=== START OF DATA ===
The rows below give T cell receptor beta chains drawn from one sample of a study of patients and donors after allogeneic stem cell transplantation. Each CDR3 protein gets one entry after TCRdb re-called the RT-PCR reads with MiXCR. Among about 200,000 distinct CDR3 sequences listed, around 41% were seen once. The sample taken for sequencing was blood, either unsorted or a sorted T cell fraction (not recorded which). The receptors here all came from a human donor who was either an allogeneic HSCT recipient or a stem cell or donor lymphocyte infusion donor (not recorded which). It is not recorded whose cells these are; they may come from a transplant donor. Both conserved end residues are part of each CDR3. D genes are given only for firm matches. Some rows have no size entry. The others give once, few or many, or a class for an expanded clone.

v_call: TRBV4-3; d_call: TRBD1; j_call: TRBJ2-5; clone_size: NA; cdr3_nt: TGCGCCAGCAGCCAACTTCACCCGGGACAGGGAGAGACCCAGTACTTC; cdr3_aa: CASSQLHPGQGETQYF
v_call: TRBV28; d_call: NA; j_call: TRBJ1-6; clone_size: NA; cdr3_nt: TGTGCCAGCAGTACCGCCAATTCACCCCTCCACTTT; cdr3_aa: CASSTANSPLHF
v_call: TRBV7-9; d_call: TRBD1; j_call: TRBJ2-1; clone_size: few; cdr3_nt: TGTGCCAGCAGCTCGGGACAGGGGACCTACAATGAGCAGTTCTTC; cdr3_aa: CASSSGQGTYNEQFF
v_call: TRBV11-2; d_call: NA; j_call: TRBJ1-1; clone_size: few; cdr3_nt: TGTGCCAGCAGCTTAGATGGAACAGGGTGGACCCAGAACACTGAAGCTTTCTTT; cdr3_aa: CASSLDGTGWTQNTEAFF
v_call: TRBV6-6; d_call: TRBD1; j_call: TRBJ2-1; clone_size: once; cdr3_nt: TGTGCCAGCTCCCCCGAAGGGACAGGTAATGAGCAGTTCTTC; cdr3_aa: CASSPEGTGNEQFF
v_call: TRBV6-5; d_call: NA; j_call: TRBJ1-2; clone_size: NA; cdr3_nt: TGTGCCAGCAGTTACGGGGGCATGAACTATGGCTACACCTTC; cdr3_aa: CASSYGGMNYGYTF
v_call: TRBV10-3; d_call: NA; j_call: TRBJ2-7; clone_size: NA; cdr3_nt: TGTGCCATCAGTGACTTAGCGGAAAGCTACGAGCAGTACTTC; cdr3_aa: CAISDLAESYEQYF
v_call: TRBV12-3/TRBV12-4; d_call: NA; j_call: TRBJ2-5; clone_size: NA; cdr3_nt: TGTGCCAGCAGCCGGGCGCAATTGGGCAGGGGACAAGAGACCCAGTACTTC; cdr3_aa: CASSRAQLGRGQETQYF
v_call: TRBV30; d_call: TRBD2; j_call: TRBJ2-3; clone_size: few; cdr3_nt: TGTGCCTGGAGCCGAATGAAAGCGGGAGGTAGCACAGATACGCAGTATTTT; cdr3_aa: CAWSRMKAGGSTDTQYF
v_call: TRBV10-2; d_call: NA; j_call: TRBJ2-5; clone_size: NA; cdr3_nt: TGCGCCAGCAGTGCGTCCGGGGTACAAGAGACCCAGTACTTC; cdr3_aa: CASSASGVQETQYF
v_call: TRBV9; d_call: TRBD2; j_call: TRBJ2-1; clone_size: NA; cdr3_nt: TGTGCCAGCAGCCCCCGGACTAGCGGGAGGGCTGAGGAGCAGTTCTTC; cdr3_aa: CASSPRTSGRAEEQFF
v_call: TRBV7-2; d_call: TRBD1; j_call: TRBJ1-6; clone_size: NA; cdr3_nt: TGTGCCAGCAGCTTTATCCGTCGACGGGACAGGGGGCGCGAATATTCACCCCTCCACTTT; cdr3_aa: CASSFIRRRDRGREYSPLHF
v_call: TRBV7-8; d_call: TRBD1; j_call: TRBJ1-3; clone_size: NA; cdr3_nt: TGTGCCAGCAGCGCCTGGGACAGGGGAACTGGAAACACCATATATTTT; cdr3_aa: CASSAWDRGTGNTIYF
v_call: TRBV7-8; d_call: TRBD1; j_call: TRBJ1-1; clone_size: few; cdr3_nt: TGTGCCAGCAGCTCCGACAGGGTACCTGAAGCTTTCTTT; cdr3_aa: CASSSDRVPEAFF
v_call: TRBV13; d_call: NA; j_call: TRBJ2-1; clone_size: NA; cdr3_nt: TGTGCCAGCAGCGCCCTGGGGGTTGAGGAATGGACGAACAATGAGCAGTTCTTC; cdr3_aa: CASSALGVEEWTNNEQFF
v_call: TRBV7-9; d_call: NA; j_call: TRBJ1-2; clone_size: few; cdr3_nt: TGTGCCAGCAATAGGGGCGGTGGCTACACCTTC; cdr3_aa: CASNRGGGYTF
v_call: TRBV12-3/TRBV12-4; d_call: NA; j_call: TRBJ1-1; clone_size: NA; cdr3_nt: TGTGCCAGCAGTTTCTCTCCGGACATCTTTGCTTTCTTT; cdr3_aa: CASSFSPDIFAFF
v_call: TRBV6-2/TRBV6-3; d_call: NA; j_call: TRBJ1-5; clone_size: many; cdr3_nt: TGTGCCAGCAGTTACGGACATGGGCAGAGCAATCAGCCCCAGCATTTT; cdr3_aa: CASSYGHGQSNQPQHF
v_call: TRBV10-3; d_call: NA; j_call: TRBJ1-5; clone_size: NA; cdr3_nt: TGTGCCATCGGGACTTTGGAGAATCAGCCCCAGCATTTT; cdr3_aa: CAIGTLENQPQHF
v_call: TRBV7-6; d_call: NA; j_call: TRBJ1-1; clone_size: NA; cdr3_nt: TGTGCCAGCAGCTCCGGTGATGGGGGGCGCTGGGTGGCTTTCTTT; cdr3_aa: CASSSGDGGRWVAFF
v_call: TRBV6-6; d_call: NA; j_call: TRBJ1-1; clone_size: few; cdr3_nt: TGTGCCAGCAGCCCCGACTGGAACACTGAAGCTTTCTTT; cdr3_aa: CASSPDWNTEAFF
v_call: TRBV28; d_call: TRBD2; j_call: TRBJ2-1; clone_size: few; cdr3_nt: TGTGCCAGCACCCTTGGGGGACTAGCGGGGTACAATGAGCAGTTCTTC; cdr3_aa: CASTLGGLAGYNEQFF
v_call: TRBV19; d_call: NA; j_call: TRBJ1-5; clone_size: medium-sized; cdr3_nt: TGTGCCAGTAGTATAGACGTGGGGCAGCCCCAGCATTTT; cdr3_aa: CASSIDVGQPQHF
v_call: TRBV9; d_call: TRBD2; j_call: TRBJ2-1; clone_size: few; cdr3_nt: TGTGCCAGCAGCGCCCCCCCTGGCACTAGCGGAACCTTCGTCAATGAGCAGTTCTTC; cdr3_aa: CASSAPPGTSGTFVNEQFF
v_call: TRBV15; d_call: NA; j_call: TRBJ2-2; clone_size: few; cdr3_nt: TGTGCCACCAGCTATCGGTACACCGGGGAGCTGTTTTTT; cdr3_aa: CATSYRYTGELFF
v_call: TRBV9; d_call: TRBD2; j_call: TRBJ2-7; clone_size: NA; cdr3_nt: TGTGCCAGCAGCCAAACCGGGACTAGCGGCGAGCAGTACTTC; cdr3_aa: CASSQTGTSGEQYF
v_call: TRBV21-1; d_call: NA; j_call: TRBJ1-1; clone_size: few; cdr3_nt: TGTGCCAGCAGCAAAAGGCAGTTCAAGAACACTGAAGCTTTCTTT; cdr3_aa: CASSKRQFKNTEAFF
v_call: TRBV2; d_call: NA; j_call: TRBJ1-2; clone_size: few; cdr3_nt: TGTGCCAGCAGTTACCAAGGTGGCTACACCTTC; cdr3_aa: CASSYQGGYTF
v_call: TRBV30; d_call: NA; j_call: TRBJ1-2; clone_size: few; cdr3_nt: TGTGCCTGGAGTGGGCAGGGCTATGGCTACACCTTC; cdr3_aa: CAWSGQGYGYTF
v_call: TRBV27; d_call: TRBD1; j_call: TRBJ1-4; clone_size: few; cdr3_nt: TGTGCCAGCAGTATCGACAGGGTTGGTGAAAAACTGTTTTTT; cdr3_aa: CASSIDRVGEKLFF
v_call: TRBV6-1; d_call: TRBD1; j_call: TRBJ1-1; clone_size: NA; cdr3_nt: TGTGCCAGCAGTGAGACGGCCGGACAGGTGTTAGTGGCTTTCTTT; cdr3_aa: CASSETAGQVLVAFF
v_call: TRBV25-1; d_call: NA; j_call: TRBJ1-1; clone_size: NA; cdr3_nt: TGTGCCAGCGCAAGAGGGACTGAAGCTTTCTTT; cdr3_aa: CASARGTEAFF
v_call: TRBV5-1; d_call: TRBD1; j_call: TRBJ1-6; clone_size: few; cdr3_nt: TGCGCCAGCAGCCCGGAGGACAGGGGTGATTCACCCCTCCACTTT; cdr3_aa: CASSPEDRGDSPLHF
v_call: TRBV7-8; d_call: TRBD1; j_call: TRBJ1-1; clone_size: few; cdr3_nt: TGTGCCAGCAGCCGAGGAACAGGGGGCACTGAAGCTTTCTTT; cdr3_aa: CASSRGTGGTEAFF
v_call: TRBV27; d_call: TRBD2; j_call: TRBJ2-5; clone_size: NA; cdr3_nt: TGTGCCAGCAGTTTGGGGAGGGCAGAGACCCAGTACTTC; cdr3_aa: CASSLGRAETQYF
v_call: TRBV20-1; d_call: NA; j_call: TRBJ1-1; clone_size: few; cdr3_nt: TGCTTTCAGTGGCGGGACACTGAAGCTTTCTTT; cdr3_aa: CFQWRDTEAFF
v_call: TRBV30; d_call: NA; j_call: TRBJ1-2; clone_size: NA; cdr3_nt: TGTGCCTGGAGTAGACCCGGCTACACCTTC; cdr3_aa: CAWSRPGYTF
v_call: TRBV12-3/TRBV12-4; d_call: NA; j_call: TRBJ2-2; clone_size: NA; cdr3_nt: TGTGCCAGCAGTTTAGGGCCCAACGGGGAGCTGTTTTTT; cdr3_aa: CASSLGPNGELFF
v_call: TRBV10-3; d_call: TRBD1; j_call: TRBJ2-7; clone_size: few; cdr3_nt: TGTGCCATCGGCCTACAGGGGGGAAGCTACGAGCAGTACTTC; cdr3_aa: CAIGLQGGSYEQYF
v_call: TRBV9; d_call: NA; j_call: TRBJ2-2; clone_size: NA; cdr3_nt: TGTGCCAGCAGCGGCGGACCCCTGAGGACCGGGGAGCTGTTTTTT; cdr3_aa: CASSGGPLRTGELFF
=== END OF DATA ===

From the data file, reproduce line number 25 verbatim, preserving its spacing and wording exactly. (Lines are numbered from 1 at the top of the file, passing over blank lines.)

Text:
v_call: TRBV9; d_call: TRBD2; j_call: TRBJ2-1; clone_size: few; cdr3_nt: TGTGCCAGCAGCGCCCCCCCTGGCACTAGCGGAACCTTCGTCAATGAGCAGTTCTTC; cdr3_aa: CASSAPPGTSGTFVNEQFF